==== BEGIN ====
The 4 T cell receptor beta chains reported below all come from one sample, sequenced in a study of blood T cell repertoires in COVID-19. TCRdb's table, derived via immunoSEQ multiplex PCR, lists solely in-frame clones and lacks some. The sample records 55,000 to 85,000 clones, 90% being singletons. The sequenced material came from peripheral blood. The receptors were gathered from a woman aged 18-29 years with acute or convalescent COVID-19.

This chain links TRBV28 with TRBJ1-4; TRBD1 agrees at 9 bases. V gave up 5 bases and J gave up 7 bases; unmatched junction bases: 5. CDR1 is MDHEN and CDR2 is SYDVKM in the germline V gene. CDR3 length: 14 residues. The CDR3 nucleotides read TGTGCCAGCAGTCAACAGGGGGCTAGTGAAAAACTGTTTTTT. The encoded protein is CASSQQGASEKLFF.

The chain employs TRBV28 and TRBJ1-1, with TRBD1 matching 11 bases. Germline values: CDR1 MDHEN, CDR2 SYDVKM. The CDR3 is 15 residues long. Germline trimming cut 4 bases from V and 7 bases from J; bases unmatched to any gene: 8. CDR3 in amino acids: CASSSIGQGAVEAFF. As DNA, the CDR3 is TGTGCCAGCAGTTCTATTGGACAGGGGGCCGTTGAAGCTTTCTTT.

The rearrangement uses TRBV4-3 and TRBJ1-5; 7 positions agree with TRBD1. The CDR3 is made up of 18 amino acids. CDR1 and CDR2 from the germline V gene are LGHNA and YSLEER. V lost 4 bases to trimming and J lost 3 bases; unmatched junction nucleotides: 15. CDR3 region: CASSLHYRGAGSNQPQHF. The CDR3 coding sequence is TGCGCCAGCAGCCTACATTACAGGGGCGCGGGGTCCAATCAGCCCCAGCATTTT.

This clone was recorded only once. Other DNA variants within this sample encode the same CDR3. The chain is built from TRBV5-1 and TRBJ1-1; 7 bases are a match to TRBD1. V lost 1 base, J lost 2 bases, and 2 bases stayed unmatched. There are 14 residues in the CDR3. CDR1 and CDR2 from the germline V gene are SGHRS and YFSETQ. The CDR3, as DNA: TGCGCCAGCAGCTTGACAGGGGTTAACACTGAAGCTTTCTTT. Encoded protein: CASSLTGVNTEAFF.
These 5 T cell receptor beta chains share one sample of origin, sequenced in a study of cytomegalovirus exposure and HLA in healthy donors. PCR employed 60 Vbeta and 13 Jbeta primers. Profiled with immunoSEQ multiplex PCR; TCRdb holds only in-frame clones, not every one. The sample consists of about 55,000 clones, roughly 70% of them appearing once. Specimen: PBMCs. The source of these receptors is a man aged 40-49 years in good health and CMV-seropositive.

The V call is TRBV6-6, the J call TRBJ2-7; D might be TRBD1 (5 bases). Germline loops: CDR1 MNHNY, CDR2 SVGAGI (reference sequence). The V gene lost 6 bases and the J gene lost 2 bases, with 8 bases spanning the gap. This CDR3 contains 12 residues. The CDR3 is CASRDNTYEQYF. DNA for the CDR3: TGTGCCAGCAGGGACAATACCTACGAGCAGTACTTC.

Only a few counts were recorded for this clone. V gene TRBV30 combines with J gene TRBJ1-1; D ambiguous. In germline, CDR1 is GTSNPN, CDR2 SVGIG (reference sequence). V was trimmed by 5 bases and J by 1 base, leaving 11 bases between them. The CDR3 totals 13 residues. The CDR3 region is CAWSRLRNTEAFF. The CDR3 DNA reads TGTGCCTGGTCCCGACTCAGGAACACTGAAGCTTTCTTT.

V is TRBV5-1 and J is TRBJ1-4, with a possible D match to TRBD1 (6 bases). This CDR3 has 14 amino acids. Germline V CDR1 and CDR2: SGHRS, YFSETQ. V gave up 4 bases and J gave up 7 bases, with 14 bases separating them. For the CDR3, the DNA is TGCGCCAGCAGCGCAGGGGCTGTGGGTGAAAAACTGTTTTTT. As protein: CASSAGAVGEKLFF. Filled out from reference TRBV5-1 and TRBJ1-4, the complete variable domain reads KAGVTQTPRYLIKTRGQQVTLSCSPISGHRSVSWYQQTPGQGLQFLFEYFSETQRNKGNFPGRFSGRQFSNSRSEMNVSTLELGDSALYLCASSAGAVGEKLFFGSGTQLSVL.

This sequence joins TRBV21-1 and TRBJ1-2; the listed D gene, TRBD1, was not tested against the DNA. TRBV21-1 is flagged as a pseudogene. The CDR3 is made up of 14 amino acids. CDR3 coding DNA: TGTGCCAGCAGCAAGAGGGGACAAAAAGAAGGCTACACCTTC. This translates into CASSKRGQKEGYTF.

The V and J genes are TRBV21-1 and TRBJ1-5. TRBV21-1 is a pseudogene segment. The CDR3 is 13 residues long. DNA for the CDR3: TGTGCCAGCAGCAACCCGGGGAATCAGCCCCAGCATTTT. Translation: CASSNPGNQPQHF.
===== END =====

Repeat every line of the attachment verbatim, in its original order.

The 4 T cell receptor beta chains reported below all come from one sample, sequenced in a study of blood T cell repertoires in COVID-19. TCRdb's table, derived via immunoSEQ multiplex PCR, lists solely in-frame clones and lacks some. The sample records 55,000 to 85,000 clones, 90% being singletons. The sequenced material came from peripheral blood. The receptors were gathered from a woman aged 18-29 years with acute or convalescent COVID-19.

This chain links TRBV28 with TRBJ1-4; TRBD1 agrees at 9 bases. V gave up 5 bases and J gave up 7 bases; unmatched junction bases: 5. CDR1 is MDHEN and CDR2 is SYDVKM in the germline V gene. CDR3 length: 14 residues. The CDR3 nucleotides read TGTGCCAGCAGTCAACAGGGGGCTAGTGAAAAACTGTTTTTT. The encoded protein is CASSQQGASEKLFF.

The chain employs TRBV28 and TRBJ1-1, with TRBD1 matching 11 bases. Germline values: CDR1 MDHEN, CDR2 SYDVKM. The CDR3 is 15 residues long. Germline trimming cut 4 bases from V and 7 bases from J; bases unmatched to any gene: 8. CDR3 in amino acids: CASSSIGQGAVEAFF. As DNA, the CDR3 is TGTGCCAGCAGTTCTATTGGACAGGGGGCCGTTGAAGCTTTCTTT.

The rearrangement uses TRBV4-3 and TRBJ1-5; 7 positions agree with TRBD1. The CDR3 is made up of 18 amino acids. CDR1 and CDR2 from the germline V gene are LGHNA and YSLEER. V lost 4 bases to trimming and J lost 3 bases; unmatched junction nucleotides: 15. CDR3 region: CASSLHYRGAGSNQPQHF. The CDR3 coding sequence is TGCGCCAGCAGCCTACATTACAGGGGCGCGGGGTCCAATCAGCCCCAGCATTTT.

This clone was recorded only once. Other DNA variants within this sample encode the same CDR3. The chain is built from TRBV5-1 and TRBJ1-1; 7 bases are a match to TRBD1. V lost 1 base, J lost 2 bases, and 2 bases stayed unmatched. There are 14 residues in the CDR3. CDR1 and CDR2 from the germline V gene are SGHRS and YFSETQ. The CDR3, as DNA: TGCGCCAGCAGCTTGACAGGGGTTAACACTGAAGCTTTCTTT. Encoded protein: CASSLTGVNTEAFF.
These 5 T cell receptor beta chains share one sample of origin, sequenced in a study of cytomegalovirus exposure and HLA in healthy donors. PCR employed 60 Vbeta and 13 Jbeta primers. Profiled with immunoSEQ multiplex PCR; TCRdb holds only in-frame clones, not every one. The sample consists of about 55,000 clones, roughly 70% of them appearing once. Specimen: PBMCs. The source of these receptors is a man aged 40-49 years in good health and CMV-seropositive.

The V call is TRBV6-6, the J call TRBJ2-7; D might be TRBD1 (5 bases). Germline loops: CDR1 MNHNY, CDR2 SVGAGI (reference sequence). The V gene lost 6 bases and the J gene lost 2 bases, with 8 bases spanning the gap. This CDR3 contains 12 residues. The CDR3 is CASRDNTYEQYF. DNA for the CDR3: TGTGCCAGCAGGGACAATACCTACGAGCAGTACTTC.

Only a few counts were recorded for this clone. V gene TRBV30 combines with J gene TRBJ1-1; D ambiguous. In germline, CDR1 is GTSNPN, CDR2 SVGIG (reference sequence). V was trimmed by 5 bases and J by 1 base, leaving 11 bases between them. The CDR3 totals 13 residues. The CDR3 region is CAWSRLRNTEAFF. The CDR3 DNA reads TGTGCCTGGTCCCGACTCAGGAACACTGAAGCTTTCTTT.

V is TRBV5-1 and J is TRBJ1-4, with a possible D match to TRBD1 (6 bases). This CDR3 has 14 amino acids. Germline V CDR1 and CDR2: SGHRS, YFSETQ. V gave up 4 bases and J gave up 7 bases, with 14 bases separating them. For the CDR3, the DNA is TGCGCCAGCAGCGCAGGGGCTGTGGGTGAAAAACTGTTTTTT. As protein: CASSAGAVGEKLFF. Filled out from reference TRBV5-1 and TRBJ1-4, the complete variable domain reads KAGVTQTPRYLIKTRGQQVTLSCSPISGHRSVSWYQQTPGQGLQFLFEYFSETQRNKGNFPGRFSGRQFSNSRSEMNVSTLELGDSALYLCASSAGAVGEKLFFGSGTQLSVL.

This sequence joins TRBV21-1 and TRBJ1-2; the listed D gene, TRBD1, was not tested against the DNA. TRBV21-1 is flagged as a pseudogene. The CDR3 is made up of 14 amino acids. CDR3 coding DNA: TGTGCCAGCAGCAAGAGGGGACAAAAAGAAGGCTACACCTTC. This translates into CASSKRGQKEGYTF.

The V and J genes are TRBV21-1 and TRBJ1-5. TRBV21-1 is a pseudogene segment. The CDR3 is 13 residues long. DNA for the CDR3: TGTGCCAGCAGCAACCCGGGGAATCAGCCCCAGCATTTT. Translation: CASSNPGNQPQHF.